With the courageous men and women of our armed forces serving in harm’s way in North Africa, Americans should support them and their families as they perform their duty. However, we should not be outsourcing our sovereign foreign policy decisions to the United Nations. The elected representatives of the people in U.S. House and Senate, not the UN Security Council, should be the governing body authorizing U.S. military action. With our current commitments in Korea, Afghanistan and Iraq, the President must present to the American people and Congress the goals and the extent of our military action in Libya.
This action once again brings to the forefront the need to develop an American energy policy that reduces our dependence on oil from a volatile region – a dangerous vulnerability that demands an ever-higher cost from America. All while we have very accessible American coal, gas and oil resources.
The President has much more to explain to the American people.
Again, clueless. First off, getting U.N. Security Council authorization for multilateral military actions is very common, almost Standard Operating Procedure. For instance, in the 1990-1991 war against Iraq, there were a series of UN Security Council resolutions authorizing it. Same thing with the Bosnian War (President Clinton) and the 2001 war in Afghanistan (President Bush). Also note that the 2002 Congressional authorization to use force against Iraq specifically used the language, “enforce United Nations Security Council resolutions relating to Iraq,” “Iraq persists in violating resolutions of the United Nations Security Council,” “United States and Coalition Armed Forces engaged in enforcing the resolutions of the United Nations Security Council;” and this:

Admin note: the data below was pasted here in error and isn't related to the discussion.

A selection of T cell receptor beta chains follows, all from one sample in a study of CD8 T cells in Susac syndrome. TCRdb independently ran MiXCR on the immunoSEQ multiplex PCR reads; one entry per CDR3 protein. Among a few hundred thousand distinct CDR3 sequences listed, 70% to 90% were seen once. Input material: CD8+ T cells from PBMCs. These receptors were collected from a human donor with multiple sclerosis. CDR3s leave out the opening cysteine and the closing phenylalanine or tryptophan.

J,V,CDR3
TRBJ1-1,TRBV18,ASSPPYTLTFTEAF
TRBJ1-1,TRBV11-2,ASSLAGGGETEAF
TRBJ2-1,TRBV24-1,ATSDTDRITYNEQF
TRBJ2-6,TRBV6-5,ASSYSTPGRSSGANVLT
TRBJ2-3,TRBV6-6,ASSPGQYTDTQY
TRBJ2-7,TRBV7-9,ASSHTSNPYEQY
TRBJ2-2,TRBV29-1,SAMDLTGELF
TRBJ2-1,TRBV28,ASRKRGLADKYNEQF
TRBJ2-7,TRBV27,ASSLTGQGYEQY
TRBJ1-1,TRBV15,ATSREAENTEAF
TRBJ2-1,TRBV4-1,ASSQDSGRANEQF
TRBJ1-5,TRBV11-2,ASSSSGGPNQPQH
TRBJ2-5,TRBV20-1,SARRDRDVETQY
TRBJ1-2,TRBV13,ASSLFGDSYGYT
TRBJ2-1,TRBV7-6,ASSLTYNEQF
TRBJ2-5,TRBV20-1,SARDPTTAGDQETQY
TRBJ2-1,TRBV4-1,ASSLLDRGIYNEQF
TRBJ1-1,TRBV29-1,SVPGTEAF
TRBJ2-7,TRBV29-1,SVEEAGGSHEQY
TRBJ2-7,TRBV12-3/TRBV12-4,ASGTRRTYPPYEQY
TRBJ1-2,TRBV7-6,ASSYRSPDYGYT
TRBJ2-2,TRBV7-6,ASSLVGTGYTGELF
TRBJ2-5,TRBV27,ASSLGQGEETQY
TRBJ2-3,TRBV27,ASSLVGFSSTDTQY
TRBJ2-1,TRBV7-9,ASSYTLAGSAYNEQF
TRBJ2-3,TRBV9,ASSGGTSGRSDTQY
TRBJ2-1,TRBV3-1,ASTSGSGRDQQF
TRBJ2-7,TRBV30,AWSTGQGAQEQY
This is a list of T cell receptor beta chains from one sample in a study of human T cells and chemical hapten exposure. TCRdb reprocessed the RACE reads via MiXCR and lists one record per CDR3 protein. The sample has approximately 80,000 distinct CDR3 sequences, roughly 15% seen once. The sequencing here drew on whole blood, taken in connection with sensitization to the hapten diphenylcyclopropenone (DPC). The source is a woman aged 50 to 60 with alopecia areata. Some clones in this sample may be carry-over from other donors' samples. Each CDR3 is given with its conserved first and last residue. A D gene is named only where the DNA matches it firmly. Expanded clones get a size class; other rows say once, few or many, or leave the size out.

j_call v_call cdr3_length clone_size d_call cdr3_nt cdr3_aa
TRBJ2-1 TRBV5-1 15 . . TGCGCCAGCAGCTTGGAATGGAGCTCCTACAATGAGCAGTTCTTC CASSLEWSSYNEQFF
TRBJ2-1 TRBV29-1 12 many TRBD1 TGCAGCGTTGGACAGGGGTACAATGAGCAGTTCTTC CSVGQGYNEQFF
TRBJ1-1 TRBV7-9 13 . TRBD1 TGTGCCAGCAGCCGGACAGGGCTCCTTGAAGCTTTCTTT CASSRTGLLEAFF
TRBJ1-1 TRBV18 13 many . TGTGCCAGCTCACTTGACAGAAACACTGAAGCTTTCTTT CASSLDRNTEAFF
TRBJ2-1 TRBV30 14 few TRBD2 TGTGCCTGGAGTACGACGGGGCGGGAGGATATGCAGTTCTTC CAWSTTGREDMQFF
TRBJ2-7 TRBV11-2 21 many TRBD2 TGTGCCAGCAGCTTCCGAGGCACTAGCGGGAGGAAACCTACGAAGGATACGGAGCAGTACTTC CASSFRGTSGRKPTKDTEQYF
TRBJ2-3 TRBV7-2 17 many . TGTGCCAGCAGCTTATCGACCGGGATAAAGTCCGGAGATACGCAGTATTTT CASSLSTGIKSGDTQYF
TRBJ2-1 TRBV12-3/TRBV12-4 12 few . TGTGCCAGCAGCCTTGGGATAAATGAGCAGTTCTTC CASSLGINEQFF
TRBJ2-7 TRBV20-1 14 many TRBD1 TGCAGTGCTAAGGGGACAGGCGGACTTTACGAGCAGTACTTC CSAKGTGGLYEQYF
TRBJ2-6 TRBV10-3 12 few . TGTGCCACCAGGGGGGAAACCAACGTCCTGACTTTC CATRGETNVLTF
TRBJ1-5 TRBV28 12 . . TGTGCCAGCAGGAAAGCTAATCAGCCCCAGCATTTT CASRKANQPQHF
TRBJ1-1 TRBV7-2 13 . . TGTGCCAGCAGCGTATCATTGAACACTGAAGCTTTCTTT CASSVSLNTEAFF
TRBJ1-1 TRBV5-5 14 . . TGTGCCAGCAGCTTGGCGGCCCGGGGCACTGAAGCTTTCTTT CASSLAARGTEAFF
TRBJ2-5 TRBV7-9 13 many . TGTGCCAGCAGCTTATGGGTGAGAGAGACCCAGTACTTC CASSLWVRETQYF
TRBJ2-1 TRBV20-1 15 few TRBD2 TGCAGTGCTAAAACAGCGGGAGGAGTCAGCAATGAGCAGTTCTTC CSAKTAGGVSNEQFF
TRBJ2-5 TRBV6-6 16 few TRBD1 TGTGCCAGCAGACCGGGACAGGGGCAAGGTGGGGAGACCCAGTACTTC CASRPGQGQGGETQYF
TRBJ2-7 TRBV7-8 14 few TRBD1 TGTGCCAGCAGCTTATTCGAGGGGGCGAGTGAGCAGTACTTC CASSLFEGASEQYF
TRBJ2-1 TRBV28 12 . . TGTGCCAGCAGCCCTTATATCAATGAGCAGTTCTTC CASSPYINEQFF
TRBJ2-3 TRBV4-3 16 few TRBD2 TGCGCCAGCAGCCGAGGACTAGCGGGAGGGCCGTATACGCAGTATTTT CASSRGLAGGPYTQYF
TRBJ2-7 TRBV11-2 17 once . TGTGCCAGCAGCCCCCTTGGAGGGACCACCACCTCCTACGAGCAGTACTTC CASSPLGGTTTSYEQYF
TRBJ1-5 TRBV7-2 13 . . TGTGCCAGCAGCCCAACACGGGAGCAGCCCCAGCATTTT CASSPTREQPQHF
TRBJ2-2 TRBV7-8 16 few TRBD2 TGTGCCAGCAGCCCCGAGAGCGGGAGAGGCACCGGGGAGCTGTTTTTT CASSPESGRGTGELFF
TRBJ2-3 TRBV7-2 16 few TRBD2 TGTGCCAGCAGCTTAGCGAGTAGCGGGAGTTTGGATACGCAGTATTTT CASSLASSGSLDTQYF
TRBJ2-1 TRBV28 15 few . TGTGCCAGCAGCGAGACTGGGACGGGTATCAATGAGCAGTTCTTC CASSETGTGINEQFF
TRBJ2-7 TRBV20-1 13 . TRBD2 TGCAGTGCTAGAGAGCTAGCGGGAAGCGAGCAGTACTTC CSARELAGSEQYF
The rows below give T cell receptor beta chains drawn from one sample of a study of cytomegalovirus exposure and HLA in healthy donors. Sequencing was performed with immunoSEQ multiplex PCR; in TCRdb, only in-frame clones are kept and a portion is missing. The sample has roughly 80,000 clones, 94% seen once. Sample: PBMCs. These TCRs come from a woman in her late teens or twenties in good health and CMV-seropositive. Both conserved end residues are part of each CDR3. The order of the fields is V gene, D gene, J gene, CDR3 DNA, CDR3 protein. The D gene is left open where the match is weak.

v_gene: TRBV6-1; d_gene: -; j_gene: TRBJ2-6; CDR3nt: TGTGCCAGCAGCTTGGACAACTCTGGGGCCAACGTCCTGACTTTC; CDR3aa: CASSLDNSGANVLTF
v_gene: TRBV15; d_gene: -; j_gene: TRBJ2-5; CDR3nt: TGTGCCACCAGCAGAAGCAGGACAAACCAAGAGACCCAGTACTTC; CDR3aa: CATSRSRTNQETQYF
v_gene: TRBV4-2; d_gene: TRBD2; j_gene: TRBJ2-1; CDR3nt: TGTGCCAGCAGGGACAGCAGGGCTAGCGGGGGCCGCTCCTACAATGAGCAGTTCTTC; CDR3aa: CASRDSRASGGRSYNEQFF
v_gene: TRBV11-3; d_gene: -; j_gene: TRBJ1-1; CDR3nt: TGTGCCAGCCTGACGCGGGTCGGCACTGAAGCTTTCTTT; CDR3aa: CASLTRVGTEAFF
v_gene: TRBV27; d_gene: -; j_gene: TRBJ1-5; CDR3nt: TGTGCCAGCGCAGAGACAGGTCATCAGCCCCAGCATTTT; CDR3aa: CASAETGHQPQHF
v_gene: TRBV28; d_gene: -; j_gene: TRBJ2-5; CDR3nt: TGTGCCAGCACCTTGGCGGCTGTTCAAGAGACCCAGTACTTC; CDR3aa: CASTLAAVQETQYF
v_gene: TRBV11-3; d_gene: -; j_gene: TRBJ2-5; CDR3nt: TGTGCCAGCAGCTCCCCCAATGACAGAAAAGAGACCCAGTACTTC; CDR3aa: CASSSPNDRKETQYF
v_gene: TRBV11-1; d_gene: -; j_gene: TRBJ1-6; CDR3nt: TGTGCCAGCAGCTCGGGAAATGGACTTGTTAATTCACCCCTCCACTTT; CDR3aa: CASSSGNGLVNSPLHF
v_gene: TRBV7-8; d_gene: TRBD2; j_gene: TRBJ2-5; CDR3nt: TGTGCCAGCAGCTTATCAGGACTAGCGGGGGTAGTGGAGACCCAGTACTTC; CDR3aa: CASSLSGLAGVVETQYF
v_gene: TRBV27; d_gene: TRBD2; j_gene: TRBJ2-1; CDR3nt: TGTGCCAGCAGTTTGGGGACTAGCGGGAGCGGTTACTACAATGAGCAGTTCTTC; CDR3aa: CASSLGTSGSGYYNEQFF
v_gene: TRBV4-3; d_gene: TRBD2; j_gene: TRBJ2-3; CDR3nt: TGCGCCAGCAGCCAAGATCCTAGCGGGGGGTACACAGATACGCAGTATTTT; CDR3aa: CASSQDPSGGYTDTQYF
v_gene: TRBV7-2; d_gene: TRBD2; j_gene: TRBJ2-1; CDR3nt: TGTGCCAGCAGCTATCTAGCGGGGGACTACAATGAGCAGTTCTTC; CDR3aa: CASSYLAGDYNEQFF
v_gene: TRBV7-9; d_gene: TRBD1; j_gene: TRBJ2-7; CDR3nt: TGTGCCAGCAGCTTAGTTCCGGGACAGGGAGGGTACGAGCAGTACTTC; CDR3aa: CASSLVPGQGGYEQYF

Whereas United Nations Security Council Resolution 678 authorizes the use of all necessary means to enforce United Nations Security Council Resolution 660 and subsequent relevant resolutions and to compel Iraq to cease certain activities that threaten international peace and security, including the development of weapons of mass destruction and refusal or obstruction of United Nations weapons inspections in violation of United Nations Security Council Resolution 687, repression of its civilian population in violation of United Nations Security Council Resolution 688, and threatening its neighbors or United Nations operations in Iraq in violation of United Nations Security Council Resolution 949;